I congratulate Reuven “Ruby” Rivlin on his election to the presidency of our beloved State of Israel. He is now president-elect of the only Jewish nation in the world, and the symbolic leader of the world’s most diverse Jewish community. The State of Israel was founded to build a creative and inspiring Jewish and democratic homeland that offers its people a bright, welcoming and inclusive future. He follows a particularly strong predecessor, President Shimon Peres, whose inspired statesmanship brought together divergent streams of people for the good of Israel.
This past month, I was inaugurated as the president of Hebrew Union College-Jewish Institute of Religion, North America’s first institution of higher Jewish learning, founded in Cincinnati in 1875. I am the president of the largest pluralistic Jewish seminary in the world, with campuses in Cincinnati, New York, Los Angeles and in the heart of Jerusalem, founded to build creative and inspiring Jewish leadership for Jews in Israel, North America and around the globe and offer them a bright, welcoming and inclusive Jewish future.
Our new positions are, of course, slightly different. Yet from one new president to another, with love and respect, here’s my concern: President-elect Rivlin’s prior statements have suggested that his outlook is not truly broad enough to encompass non-Orthodox Jews as authentic, committed and respected partners in Israel. My concern is for the future of our thousands of young adults and children who yearn to embrace the Jewish state and all its citizens. His past actions have, at times, indicated a lack of understanding or acceptance of contemporary interpretations of Jewish life, particularly in the diaspora, which has the potential to distance a significant number of potential supporters for Israel.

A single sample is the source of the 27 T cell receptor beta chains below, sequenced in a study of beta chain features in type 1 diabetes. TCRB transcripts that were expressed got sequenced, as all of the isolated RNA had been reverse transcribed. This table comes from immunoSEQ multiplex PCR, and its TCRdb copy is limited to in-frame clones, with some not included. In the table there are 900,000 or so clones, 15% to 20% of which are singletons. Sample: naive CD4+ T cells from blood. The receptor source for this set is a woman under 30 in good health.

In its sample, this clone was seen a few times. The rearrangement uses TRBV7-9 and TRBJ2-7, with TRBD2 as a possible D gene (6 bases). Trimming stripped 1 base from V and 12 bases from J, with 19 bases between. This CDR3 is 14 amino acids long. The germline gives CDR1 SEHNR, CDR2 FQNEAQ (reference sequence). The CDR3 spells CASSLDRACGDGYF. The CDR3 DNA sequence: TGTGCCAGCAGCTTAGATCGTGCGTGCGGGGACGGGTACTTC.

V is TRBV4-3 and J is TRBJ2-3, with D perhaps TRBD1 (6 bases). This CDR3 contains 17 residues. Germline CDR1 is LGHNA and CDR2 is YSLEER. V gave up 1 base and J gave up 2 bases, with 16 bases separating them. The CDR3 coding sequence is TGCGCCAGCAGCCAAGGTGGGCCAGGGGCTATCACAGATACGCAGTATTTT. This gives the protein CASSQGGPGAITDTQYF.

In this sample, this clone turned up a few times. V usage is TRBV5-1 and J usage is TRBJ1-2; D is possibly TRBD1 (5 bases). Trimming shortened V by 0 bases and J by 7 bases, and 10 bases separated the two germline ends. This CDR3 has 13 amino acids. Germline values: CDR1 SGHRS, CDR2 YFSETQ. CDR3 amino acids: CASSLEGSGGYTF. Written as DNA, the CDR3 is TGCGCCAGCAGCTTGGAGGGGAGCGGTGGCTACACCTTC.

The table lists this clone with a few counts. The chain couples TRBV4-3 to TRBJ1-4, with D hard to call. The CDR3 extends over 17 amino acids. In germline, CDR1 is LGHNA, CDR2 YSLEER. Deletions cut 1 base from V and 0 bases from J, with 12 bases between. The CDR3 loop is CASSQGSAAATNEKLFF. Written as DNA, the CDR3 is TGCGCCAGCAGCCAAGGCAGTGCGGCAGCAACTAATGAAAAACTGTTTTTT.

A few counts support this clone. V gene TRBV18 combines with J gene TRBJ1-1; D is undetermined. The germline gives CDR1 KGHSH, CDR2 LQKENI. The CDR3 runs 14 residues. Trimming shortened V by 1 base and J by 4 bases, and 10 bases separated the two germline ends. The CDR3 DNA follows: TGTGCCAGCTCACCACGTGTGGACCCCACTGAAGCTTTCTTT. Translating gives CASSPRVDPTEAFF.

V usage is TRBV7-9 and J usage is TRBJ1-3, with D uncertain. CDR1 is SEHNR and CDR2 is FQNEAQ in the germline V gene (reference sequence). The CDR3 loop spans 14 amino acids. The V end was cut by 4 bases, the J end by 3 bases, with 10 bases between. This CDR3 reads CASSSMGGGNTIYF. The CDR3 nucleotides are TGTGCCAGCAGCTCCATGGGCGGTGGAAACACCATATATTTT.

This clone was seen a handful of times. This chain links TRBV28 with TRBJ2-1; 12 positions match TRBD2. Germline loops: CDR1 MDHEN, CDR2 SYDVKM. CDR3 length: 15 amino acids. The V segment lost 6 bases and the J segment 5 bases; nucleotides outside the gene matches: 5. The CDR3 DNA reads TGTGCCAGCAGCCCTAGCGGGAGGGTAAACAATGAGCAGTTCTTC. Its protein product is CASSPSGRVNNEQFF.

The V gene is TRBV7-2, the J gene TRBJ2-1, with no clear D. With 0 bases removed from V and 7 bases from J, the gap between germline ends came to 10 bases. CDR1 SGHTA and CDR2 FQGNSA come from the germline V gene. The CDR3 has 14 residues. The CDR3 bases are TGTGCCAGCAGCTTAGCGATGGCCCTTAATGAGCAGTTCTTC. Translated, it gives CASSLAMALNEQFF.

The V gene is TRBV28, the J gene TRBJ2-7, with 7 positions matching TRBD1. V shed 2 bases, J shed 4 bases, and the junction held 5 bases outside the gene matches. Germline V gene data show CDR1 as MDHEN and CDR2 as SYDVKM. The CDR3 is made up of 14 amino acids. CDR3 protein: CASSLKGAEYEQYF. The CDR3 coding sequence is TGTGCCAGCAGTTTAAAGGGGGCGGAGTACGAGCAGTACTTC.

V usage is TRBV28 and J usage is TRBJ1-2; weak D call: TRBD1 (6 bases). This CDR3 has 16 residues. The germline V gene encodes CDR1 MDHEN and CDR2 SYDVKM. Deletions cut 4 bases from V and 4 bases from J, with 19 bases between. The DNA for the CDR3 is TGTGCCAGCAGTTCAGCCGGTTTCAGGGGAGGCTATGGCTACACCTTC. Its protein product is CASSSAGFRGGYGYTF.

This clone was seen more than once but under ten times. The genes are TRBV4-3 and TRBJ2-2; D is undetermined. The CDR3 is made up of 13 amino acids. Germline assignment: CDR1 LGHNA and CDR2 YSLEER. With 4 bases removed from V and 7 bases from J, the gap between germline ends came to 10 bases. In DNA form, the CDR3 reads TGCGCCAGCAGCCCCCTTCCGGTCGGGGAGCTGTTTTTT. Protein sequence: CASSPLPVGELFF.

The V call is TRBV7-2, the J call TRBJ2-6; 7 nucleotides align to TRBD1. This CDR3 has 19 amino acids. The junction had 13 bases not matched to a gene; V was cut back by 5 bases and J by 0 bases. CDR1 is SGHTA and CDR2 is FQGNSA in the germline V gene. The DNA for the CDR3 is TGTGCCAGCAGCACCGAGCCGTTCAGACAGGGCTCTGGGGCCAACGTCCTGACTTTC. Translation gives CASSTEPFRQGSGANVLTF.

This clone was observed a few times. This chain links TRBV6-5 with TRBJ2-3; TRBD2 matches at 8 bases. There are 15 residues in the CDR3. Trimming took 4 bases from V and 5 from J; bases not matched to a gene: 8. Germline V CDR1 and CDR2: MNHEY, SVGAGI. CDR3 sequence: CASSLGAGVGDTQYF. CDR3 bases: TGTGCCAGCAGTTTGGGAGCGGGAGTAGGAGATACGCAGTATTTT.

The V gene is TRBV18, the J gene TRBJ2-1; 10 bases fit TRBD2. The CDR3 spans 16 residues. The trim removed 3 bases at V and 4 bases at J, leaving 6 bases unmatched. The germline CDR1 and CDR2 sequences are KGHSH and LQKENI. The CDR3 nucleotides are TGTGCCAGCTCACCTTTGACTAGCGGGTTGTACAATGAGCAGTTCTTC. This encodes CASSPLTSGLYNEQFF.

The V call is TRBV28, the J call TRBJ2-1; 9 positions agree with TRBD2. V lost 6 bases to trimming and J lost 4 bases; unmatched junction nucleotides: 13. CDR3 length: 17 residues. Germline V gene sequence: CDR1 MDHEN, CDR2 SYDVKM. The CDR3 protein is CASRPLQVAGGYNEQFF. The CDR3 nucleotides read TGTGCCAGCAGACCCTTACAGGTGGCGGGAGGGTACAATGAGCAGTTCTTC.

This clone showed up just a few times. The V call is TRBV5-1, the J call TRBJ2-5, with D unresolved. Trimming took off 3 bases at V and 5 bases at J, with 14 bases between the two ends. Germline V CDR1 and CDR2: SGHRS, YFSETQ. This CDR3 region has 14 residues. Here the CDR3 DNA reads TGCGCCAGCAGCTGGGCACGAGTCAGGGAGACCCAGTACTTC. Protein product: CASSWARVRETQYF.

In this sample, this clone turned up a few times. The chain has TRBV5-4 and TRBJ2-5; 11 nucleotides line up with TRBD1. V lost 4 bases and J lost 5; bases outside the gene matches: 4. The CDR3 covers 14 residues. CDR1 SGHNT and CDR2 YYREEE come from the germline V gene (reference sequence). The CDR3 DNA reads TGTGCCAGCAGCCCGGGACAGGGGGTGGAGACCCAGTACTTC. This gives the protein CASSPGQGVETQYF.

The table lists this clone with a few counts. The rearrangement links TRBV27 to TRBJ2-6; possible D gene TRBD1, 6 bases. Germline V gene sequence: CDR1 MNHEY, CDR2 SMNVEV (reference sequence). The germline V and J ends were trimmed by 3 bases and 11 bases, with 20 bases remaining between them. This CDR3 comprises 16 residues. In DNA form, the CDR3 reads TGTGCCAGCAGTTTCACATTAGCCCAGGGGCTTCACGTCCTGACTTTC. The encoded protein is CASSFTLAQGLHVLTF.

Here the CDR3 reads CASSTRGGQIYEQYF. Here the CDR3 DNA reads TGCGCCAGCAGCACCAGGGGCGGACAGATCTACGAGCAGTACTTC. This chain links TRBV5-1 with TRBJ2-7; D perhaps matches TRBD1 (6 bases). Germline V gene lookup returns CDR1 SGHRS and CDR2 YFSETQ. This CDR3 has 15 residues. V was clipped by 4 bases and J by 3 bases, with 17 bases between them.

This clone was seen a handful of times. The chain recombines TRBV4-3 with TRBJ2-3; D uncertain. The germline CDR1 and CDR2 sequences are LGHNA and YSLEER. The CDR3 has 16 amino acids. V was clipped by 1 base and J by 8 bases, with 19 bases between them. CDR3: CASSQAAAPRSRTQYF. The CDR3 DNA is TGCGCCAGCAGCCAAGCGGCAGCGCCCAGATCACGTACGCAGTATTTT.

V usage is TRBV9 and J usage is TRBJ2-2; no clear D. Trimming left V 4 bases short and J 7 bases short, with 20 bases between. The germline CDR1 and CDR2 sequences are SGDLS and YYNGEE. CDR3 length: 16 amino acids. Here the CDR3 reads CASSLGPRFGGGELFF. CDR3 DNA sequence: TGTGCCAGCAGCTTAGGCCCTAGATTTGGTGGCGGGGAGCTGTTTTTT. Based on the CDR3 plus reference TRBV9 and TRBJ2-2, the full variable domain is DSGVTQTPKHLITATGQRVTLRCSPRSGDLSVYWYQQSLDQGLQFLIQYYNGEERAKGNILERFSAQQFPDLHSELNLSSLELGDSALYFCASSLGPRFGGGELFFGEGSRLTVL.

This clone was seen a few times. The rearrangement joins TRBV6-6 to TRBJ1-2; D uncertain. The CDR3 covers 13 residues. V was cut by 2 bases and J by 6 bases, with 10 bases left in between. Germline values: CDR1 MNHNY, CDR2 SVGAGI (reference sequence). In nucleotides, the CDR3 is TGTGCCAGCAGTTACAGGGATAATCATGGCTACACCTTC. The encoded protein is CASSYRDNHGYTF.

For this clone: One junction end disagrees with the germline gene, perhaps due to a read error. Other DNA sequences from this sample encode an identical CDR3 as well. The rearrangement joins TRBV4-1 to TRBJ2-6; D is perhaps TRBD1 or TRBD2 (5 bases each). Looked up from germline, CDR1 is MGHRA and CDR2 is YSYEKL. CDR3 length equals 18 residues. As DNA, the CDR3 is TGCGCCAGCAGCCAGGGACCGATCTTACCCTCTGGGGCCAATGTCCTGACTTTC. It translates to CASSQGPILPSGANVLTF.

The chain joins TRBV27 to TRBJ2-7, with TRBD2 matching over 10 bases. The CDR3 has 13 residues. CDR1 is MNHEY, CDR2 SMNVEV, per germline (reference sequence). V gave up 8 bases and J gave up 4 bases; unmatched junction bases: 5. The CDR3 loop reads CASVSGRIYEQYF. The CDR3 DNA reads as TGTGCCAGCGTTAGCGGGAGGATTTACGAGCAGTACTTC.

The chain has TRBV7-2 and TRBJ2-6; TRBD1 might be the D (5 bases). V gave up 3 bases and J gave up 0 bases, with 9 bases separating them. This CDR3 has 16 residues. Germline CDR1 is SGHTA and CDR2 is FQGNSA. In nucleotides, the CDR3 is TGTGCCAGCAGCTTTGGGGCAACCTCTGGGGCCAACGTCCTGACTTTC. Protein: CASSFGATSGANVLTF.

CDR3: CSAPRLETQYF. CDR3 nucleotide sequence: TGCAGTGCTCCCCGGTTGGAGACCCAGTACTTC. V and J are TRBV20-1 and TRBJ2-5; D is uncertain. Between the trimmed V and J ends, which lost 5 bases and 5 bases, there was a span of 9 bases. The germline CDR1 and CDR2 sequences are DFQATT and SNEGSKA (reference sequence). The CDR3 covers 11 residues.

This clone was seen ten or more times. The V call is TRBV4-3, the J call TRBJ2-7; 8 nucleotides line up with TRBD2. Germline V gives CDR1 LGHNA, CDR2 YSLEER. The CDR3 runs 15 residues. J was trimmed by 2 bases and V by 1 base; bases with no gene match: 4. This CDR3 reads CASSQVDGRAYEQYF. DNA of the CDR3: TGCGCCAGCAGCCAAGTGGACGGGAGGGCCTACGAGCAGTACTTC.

From one new president to another, with love and respect, here’s my hope: President-elect Rivlin’s recent comments, which I applaud, suggest he may be adopting a new direction. He would, he said, represent “all the citizens of Israel — Jews, Arabs, Druze, rich, poor, religious and less religious.” I would, of course, want to clarify his use of the term “less religious” — Reform Jews are not “less religious” in any way; rather, we faithfully interpret and enact our tradition with greater stress on its inherent commitments to innovation, egalitarianism, inclusiveness and universalism.
His statement of intent offers, it seems, an important olive branch to those with whom he may differ ideologically, a laudable and welcome step as he assumes the presidency. Members of the Reform Jewish community in North America, the largest stream in American Judaism, and a growing segment of Israeli Jews who affiliate with the Reform movement, join me in hopeful anticipation that his words reflect a new openness to respectful dialogue and work together.
A new presidency is always an opportunity for re-evaluating prior history in light of current opportunities. There is much to do to ensure the vibrant and secure future of our global Jewish community. We support you and look forward to consulting with President-elect Rivlin in Jerusalem in the days ahead, and to working together in constructive dialogue in the years ahead, for the good of all the citizens of Israel and all the members of our global community.
Rabbi Aaron Panken is president of Hebrew Union College-Jewish Institute of Religion